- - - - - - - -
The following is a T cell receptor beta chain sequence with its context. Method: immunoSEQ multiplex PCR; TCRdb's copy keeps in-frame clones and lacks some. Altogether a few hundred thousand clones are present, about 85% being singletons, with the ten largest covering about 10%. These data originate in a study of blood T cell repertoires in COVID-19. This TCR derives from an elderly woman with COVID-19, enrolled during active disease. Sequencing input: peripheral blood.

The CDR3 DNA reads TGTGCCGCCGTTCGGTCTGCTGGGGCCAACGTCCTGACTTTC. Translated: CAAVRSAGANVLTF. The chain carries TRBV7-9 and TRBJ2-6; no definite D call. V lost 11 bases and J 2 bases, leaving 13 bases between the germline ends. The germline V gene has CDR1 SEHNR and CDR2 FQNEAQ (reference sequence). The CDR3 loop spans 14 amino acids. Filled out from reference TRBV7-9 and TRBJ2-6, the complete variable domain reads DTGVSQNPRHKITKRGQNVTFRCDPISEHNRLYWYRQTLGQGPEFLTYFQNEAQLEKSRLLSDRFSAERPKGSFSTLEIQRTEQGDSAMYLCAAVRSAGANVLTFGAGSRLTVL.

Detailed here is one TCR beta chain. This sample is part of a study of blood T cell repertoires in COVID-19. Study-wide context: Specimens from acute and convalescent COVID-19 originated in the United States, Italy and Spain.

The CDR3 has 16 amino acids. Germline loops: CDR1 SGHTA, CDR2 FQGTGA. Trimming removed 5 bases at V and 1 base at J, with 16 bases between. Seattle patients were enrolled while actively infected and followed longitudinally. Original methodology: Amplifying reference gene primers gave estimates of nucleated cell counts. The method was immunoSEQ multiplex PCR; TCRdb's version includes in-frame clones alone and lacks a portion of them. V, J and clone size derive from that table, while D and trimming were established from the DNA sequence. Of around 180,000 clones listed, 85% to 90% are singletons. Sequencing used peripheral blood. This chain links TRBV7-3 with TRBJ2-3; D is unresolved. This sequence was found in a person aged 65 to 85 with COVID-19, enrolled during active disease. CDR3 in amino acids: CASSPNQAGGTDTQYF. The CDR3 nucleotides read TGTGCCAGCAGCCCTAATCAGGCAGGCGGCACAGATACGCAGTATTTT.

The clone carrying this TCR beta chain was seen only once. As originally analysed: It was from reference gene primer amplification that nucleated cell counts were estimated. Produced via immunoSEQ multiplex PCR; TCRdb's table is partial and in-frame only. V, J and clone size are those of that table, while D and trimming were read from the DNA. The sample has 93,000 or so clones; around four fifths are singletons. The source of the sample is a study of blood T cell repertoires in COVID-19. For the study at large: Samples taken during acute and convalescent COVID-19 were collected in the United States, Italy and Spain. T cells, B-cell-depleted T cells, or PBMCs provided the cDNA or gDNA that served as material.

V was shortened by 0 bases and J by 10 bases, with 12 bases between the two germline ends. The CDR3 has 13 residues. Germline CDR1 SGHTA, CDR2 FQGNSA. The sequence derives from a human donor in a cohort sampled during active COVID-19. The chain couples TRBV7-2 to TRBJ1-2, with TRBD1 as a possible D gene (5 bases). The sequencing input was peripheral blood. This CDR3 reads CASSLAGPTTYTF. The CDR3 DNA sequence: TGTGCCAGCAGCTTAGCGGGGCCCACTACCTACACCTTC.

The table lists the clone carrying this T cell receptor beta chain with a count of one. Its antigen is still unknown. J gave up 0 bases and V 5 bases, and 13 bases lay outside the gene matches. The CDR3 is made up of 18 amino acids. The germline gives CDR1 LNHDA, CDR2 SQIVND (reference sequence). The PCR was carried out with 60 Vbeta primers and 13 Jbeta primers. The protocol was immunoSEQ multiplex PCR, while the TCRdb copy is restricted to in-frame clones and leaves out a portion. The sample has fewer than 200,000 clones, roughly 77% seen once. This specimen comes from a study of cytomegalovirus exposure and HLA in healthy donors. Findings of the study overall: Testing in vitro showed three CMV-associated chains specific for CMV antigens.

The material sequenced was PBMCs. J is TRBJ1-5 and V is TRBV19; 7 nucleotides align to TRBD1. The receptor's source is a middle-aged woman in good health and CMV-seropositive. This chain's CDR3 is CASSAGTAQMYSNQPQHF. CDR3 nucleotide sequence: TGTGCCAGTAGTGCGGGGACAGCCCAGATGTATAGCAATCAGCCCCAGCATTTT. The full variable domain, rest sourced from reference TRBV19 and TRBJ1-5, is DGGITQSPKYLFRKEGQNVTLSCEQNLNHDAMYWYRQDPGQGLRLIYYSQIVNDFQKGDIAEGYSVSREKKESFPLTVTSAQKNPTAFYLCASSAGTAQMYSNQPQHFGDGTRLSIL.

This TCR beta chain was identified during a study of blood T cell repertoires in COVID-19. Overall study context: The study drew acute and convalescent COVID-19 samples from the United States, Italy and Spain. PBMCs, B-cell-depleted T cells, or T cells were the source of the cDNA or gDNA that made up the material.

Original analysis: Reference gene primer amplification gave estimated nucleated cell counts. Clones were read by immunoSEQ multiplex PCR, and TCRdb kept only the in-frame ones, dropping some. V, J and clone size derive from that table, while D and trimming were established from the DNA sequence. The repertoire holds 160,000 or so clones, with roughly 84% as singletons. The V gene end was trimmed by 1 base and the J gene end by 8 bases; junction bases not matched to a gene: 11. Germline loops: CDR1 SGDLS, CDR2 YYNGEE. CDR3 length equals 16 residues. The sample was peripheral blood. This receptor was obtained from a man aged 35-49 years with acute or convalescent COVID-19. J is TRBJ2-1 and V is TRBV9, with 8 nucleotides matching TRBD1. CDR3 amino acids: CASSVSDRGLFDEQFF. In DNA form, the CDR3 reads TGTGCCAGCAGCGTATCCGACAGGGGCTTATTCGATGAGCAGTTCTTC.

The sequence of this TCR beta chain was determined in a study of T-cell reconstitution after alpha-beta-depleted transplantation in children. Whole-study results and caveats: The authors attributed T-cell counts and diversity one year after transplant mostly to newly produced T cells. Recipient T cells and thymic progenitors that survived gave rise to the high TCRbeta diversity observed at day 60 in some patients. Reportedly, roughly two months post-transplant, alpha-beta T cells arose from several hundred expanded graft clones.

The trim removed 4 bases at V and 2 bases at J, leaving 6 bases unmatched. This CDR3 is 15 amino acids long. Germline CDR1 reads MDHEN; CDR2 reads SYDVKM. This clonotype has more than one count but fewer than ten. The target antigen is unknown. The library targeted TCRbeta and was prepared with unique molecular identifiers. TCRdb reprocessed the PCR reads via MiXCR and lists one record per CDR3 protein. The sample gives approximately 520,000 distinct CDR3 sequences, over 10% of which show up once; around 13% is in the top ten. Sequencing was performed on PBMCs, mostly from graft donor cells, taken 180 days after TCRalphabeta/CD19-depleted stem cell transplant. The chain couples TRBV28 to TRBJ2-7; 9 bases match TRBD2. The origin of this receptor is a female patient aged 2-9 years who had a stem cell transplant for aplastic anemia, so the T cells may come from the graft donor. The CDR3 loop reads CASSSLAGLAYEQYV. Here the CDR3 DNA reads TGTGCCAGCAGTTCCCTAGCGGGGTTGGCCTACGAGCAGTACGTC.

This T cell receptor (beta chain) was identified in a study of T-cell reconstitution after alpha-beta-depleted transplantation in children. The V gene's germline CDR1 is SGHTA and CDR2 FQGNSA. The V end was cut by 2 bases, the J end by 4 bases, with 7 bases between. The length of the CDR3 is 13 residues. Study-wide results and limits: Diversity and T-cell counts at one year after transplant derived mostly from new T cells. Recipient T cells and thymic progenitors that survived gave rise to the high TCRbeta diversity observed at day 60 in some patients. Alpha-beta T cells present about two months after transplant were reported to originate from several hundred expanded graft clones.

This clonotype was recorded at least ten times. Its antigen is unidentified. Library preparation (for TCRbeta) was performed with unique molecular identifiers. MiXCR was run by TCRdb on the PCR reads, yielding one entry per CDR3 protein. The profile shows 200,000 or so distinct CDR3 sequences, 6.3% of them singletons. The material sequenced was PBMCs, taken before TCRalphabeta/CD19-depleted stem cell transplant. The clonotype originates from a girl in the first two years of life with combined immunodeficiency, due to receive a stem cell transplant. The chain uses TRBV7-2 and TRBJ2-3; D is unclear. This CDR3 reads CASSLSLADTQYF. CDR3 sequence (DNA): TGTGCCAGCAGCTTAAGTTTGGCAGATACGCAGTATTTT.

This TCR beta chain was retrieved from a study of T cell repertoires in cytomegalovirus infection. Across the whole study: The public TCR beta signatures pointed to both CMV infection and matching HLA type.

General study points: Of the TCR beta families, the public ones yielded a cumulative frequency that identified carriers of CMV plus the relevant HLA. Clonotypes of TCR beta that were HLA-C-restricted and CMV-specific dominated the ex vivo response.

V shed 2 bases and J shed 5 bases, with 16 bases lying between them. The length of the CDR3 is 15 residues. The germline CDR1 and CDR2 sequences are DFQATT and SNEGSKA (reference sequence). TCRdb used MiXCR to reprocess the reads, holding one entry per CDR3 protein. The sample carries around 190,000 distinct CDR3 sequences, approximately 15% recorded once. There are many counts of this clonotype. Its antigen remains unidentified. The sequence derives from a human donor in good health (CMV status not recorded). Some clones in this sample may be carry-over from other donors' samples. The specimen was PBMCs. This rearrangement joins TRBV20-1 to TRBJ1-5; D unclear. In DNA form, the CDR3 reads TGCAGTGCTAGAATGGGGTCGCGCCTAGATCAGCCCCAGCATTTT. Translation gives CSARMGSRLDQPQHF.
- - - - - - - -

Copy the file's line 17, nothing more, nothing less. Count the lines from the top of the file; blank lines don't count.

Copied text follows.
V shed 2 bases and J shed 5 bases, with 16 bases lying between them. The length of the CDR3 is 15 residues. The germline CDR1 and CDR2 sequences are DFQATT and SNEGSKA (reference sequence). TCRdb used MiXCR to reprocess the reads, holding one entry per CDR3 protein. The sample carries around 190,000 distinct CDR3 sequences, approximately 15% recorded once. There are many counts of this clonotype. Its antigen remains unidentified. The sequence derives from a human donor in good health (CMV status not recorded). Some clones in this sample may be carry-over from other donors' samples. The specimen was PBMCs. This rearrangement joins TRBV20-1 to TRBJ1-5; D unclear. In DNA form, the CDR3 reads TGCAGTGCTAGAATGGGGTCGCGCCTAGATCAGCCCCAGCATTTT. Translation gives CSARMGSRLDQPQHF.